streptococcus

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Related to beta-hemolytic streptococci: streptococcal

strep·to·coc·cus

 (strĕp′tə-kŏk′əs)
n. pl. strep·to·coc·ci (-kŏk′sī, -kŏk′ī)
Any of various round gram-positive bacteria of the genus Streptococcus that occur in pairs or chains and can cause various infections in humans, including strep throat, erysipelas, and scarlet fever.

strep·to·coc·cal (-kŏk′əl), strep·to·coc·cic (-kŏk′sĭk, -kŏk′ĭk) adj.

streptococcus

(ˌstrɛptəʊˈkɒkəs)
n, pl -cocci (-ˈkɒkaɪ; US -ˈkɒksaɪ)
(Microbiology) any Gram-positive spherical bacterium of the genus Streptococcus, typically occurring in chains and including many pathogenic species, such as S. pyogenes, which causes scarlet fever, sore throat, etc: family Lactobacillaceae. Often shortened to: strep
streptococcal, streptococcic adj

strep•to•coc•cus

(ˌstrɛp təˈkɒk əs)

n., pl. -coc•ci (-ˈkɒk saɪ, -si)
any of several spherical bacteria of the genus Streptococcus, occurring in pairs or chains, species of which cause such diseases as tonsillitis, pneumonia, and scarlet fever.
[1875–80; < New Latin; see strepto-, coccus]
strep`to•coc′cal (-ˈkɒk əl) strep`to•coc′cic (-ˈkɒk sɪk) adj.

strep·to·coc·cus

(strĕp′tə-kŏk′əs)
Plural streptococci (strĕp′tə-kŏk′sī, strĕp′tə-kŏk′ī)
Any of various bacteria that are normally found on the skin and mucous membranes and in the digestive tract of mammals. One kind of streptococcus causes especially severe infections in humans, including strep throat, scarlet fever, pneumonia, and blood infections.
ThesaurusAntonymsRelated WordsSynonymsLegend:
Noun1.streptococcus - spherical Gram-positive bacteria occurring in pairs or chainsstreptococcus - spherical Gram-positive bacteria occurring in pairs or chains; cause e.g. scarlet fever and tonsillitis
eubacteria, eubacterium, true bacteria - a large group of bacteria having rigid cell walls; motile types have flagella
genus Streptococcus - a genus of bacteria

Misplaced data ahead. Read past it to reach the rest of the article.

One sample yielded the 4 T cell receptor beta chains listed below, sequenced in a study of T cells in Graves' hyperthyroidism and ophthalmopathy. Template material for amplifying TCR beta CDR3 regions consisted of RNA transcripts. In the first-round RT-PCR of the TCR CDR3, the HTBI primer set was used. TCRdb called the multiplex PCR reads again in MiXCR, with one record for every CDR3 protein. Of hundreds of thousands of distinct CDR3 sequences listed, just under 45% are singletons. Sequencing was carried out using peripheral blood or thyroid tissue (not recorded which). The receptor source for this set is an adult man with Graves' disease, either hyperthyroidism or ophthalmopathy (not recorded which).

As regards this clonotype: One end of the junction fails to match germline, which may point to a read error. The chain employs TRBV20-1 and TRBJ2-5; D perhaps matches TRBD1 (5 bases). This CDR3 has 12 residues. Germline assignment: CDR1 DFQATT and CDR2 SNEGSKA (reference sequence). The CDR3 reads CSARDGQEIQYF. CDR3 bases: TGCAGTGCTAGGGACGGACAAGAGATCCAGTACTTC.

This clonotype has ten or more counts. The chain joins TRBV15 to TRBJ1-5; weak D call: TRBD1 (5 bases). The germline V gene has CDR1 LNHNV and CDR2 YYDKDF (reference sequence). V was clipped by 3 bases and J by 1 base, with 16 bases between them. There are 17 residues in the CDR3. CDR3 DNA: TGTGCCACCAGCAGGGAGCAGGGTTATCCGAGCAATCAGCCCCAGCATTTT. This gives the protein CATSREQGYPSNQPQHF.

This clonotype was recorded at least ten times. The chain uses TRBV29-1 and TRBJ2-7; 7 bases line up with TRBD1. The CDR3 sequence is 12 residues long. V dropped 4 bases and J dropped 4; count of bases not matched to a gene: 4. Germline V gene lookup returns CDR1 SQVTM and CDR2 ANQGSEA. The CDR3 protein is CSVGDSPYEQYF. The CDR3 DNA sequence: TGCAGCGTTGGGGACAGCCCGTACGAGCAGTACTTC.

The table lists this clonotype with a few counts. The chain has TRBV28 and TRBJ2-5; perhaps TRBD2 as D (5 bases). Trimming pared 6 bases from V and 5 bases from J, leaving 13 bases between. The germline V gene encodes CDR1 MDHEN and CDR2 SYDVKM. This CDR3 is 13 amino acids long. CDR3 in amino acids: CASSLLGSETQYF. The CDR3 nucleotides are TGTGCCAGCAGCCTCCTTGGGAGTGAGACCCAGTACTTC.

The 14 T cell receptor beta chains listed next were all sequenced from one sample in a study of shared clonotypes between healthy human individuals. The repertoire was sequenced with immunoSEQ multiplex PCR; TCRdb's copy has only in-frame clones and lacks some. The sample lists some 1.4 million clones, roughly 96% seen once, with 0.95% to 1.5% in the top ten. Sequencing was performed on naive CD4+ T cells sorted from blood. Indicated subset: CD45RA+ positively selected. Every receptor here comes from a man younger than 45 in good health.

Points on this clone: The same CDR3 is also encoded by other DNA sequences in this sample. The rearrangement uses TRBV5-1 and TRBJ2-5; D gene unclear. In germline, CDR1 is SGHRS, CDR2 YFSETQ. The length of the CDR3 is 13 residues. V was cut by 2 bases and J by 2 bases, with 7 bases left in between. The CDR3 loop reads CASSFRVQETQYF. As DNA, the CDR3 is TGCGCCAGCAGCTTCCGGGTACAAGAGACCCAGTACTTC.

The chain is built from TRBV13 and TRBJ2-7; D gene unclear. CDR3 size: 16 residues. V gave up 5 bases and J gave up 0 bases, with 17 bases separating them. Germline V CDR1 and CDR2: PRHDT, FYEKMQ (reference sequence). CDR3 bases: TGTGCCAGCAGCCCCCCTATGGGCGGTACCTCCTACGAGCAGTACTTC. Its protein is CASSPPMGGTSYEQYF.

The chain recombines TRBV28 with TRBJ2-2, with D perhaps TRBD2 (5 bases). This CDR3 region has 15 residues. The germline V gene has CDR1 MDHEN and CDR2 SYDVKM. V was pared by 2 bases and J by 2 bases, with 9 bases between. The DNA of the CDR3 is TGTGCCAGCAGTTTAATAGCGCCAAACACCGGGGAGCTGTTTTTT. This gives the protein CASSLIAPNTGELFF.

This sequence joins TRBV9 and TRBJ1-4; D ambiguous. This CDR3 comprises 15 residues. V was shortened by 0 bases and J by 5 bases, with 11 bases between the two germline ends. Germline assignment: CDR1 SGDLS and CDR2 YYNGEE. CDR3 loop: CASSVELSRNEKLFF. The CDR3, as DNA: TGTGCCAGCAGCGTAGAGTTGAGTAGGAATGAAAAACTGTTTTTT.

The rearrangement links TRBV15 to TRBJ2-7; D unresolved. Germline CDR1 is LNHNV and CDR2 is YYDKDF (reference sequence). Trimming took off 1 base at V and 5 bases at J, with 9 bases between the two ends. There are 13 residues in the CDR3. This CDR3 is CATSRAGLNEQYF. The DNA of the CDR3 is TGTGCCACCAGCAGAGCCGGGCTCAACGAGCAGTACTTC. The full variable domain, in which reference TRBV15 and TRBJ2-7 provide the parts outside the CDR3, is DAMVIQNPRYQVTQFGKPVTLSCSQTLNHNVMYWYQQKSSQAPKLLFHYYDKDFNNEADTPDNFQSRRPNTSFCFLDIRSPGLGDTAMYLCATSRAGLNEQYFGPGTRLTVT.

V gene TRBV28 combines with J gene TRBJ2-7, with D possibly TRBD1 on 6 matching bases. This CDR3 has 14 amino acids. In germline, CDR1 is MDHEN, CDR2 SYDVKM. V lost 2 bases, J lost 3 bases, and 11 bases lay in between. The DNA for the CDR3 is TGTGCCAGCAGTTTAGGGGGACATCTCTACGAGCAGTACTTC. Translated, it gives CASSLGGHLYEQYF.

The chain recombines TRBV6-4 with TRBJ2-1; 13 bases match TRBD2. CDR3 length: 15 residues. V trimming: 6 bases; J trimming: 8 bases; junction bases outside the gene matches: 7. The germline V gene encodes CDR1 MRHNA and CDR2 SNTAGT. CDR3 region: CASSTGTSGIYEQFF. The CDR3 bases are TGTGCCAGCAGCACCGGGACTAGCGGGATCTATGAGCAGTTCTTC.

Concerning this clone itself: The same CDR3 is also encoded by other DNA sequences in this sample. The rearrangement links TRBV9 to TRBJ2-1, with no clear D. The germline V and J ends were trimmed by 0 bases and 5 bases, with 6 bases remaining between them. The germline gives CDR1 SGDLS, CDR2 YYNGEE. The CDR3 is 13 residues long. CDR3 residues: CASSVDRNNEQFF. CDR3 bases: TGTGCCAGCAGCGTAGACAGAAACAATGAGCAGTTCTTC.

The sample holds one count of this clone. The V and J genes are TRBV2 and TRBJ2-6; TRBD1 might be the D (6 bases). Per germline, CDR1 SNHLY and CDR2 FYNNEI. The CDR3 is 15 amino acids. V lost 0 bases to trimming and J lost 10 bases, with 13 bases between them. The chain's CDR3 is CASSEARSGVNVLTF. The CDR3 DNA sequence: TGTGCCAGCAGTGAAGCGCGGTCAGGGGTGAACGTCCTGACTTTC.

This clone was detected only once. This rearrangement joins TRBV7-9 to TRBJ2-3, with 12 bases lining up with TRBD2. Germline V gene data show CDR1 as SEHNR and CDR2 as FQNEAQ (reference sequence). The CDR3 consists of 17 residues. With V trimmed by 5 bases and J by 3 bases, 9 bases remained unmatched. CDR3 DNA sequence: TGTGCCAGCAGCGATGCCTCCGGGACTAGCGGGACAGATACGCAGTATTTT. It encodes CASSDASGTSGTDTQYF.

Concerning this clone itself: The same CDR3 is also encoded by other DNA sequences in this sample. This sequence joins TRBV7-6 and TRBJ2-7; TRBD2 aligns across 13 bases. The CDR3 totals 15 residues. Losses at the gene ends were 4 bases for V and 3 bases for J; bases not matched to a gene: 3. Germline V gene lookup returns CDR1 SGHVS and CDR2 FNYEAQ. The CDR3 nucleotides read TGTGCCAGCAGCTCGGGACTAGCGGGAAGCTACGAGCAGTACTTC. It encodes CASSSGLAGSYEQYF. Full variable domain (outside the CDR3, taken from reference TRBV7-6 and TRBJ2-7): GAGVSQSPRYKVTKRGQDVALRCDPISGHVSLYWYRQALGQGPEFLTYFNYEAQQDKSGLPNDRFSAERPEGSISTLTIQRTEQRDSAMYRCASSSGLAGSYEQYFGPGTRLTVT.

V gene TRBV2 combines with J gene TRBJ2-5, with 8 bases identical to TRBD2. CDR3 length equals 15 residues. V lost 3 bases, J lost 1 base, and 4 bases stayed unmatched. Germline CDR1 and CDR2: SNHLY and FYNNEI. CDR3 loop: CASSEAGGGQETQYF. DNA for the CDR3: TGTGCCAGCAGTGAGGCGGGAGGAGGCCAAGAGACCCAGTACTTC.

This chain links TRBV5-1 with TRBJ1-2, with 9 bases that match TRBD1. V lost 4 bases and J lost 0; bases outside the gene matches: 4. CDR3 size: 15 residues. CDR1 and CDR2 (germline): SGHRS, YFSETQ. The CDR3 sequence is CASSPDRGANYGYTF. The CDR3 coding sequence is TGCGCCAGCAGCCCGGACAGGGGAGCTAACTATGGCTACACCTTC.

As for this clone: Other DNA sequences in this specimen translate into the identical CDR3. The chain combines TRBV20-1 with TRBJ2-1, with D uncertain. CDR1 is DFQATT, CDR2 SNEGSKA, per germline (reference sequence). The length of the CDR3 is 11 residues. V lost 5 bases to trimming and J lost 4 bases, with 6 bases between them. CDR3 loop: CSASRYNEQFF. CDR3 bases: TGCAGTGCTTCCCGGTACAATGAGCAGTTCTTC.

Translations
streptobacillestreptococciestreptocoque

streptococcus

[ˌstreptəʊˈkɒkəs] N (streptococci (pl)) [ˌstreptəʊˈkɒkaɪ]estreptococo m

streptococcus

n pl <streptococci> → Streptokokkus m

strep·to·coc·cus

n. estreptococo, género de microorganismo de la tribu Streptococceae, bacterias gram-positivas que se agrupan en pares o cadenas y que causan enfermedades serias.
References in periodicals archive ?
Perianal infection, also called perianal streptococcal dermatitis, is a bright red, sharply demarcated rash that is caused by group A beta-hemolytic streptococci. Common symptoms of perianal infection include perianal rash, rectal pain & itching, blood or pus in stools, etc.
Streptococcal intertrigo is an inflammatory, superficial eruption of intertriginous skin caused by group A beta-hemolytic streptococci. Frequently misdiagnosed, streptococcal intertrigo more commonly affects infants and toddlers but is rarely reported, especially compared with other Streptococcus pyogenes infections, including impetigo, erysipelas, and cellulitis.
The isolates from the pharynx (Subset A and Subset B) were Haemophilus influenzae (12.5%), nongroup A beta-hemolytic streptococci (5.5%), S.
Laboratory testing primarily analyzes the colonization of group B, but beta-hemolytic Streptococci from other Lancefield groups, including C and G, are also revealed.
However, wound cultures of blister fluid, rapid antigen testing for group A beta-hemolytic Streptococci, and viral culture or polymerase chain reaction testing for herpes simplex virus may be considered.
Population-based study of invasive disease due to beta-hemolytic streptococci of groups other than A and B.
(26.) Broyles LN, Van Beneden C, Beall B, Facklam R, Shewmaker PL, Malpiedi P, Daily P, Reingold A, Farley MM.Population-based study of invasive disease due to beta-hemolytic streptococci of groups other than A and B.
Beta-hemolytic streptococci (BHS) are the most common causative agents of perianal streptococcal dermatitis (PSD).
"Cellulitis is usually caused by beta-hemolytic streptococci (BHS) susceptible to penicillin and other narrow-spectrum antibiotics," researchers led by Trond Bruun, MD, of the department of clinical science at the University of Bergen, Norway, wrote in a study published online on July 11, 2016, in Clinical Infectious Diseases.

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